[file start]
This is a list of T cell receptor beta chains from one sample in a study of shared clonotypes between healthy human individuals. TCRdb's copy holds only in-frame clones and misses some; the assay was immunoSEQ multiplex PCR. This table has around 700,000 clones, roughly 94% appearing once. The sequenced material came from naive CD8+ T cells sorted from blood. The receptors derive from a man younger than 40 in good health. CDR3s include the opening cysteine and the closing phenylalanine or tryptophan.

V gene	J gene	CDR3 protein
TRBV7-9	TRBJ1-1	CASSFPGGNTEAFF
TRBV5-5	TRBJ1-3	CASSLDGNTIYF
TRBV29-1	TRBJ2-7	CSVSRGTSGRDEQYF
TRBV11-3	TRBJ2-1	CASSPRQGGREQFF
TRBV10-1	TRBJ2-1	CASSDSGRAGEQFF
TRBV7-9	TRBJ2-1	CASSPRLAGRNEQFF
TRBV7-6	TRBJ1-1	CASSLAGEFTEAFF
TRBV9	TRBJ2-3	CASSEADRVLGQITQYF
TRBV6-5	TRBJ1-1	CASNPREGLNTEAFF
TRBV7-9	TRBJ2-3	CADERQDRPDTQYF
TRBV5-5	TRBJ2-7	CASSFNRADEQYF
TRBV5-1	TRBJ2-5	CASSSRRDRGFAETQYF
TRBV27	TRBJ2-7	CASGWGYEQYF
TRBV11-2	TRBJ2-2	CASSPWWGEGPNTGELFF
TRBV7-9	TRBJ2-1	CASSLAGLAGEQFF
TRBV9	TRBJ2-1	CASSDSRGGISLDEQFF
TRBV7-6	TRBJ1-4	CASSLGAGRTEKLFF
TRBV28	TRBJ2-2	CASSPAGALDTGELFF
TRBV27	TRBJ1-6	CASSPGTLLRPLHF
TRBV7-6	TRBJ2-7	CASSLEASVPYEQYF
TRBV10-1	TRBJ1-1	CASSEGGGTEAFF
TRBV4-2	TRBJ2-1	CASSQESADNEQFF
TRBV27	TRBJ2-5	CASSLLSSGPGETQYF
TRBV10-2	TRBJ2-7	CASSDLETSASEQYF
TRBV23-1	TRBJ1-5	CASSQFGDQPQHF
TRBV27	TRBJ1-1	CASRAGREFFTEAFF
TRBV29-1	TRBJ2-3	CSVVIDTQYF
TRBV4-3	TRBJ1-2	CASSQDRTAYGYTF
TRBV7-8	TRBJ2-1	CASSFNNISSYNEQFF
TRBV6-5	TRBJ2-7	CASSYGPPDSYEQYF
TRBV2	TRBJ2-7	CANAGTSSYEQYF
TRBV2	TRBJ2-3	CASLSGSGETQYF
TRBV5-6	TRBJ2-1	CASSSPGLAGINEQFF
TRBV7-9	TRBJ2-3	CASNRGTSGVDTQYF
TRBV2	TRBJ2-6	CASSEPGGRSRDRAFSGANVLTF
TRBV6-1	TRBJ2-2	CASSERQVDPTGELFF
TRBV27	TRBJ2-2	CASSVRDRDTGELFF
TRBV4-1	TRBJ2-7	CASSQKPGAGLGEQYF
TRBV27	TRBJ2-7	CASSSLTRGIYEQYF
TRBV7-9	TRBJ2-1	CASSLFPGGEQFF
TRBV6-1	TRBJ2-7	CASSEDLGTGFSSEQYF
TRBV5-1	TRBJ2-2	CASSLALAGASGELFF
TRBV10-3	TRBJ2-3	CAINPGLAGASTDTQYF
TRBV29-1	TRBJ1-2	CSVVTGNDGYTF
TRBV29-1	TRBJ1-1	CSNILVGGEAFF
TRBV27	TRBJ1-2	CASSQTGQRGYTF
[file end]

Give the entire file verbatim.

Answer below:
This is a list of T cell receptor beta chains from one sample in a study of shared clonotypes between healthy human individuals. TCRdb's copy holds only in-frame clones and misses some; the assay was immunoSEQ multiplex PCR. This table has around 700,000 clones, roughly 94% appearing once. The sequenced material came from naive CD8+ T cells sorted from blood. The receptors derive from a man younger than 40 in good health. CDR3s include the opening cysteine and the closing phenylalanine or tryptophan.

V gene	J gene	CDR3 protein
TRBV7-9	TRBJ1-1	CASSFPGGNTEAFF
TRBV5-5	TRBJ1-3	CASSLDGNTIYF
TRBV29-1	TRBJ2-7	CSVSRGTSGRDEQYF
TRBV11-3	TRBJ2-1	CASSPRQGGREQFF
TRBV10-1	TRBJ2-1	CASSDSGRAGEQFF
TRBV7-9	TRBJ2-1	CASSPRLAGRNEQFF
TRBV7-6	TRBJ1-1	CASSLAGEFTEAFF
TRBV9	TRBJ2-3	CASSEADRVLGQITQYF
TRBV6-5	TRBJ1-1	CASNPREGLNTEAFF
TRBV7-9	TRBJ2-3	CADERQDRPDTQYF
TRBV5-5	TRBJ2-7	CASSFNRADEQYF
TRBV5-1	TRBJ2-5	CASSSRRDRGFAETQYF
TRBV27	TRBJ2-7	CASGWGYEQYF
TRBV11-2	TRBJ2-2	CASSPWWGEGPNTGELFF
TRBV7-9	TRBJ2-1	CASSLAGLAGEQFF
TRBV9	TRBJ2-1	CASSDSRGGISLDEQFF
TRBV7-6	TRBJ1-4	CASSLGAGRTEKLFF
TRBV28	TRBJ2-2	CASSPAGALDTGELFF
TRBV27	TRBJ1-6	CASSPGTLLRPLHF
TRBV7-6	TRBJ2-7	CASSLEASVPYEQYF
TRBV10-1	TRBJ1-1	CASSEGGGTEAFF
TRBV4-2	TRBJ2-1	CASSQESADNEQFF
TRBV27	TRBJ2-5	CASSLLSSGPGETQYF
TRBV10-2	TRBJ2-7	CASSDLETSASEQYF
TRBV23-1	TRBJ1-5	CASSQFGDQPQHF
TRBV27	TRBJ1-1	CASRAGREFFTEAFF
TRBV29-1	TRBJ2-3	CSVVIDTQYF
TRBV4-3	TRBJ1-2	CASSQDRTAYGYTF
TRBV7-8	TRBJ2-1	CASSFNNISSYNEQFF
TRBV6-5	TRBJ2-7	CASSYGPPDSYEQYF
TRBV2	TRBJ2-7	CANAGTSSYEQYF
TRBV2	TRBJ2-3	CASLSGSGETQYF
TRBV5-6	TRBJ2-1	CASSSPGLAGINEQFF
TRBV7-9	TRBJ2-3	CASNRGTSGVDTQYF
TRBV2	TRBJ2-6	CASSEPGGRSRDRAFSGANVLTF
TRBV6-1	TRBJ2-2	CASSERQVDPTGELFF
TRBV27	TRBJ2-2	CASSVRDRDTGELFF
TRBV4-1	TRBJ2-7	CASSQKPGAGLGEQYF
TRBV27	TRBJ2-7	CASSSLTRGIYEQYF
TRBV7-9	TRBJ2-1	CASSLFPGGEQFF
TRBV6-1	TRBJ2-7	CASSEDLGTGFSSEQYF
TRBV5-1	TRBJ2-2	CASSLALAGASGELFF
TRBV10-3	TRBJ2-3	CAINPGLAGASTDTQYF
TRBV29-1	TRBJ1-2	CSVVTGNDGYTF
TRBV29-1	TRBJ1-1	CSNILVGGEAFF
TRBV27	TRBJ1-2	CASSQTGQRGYTF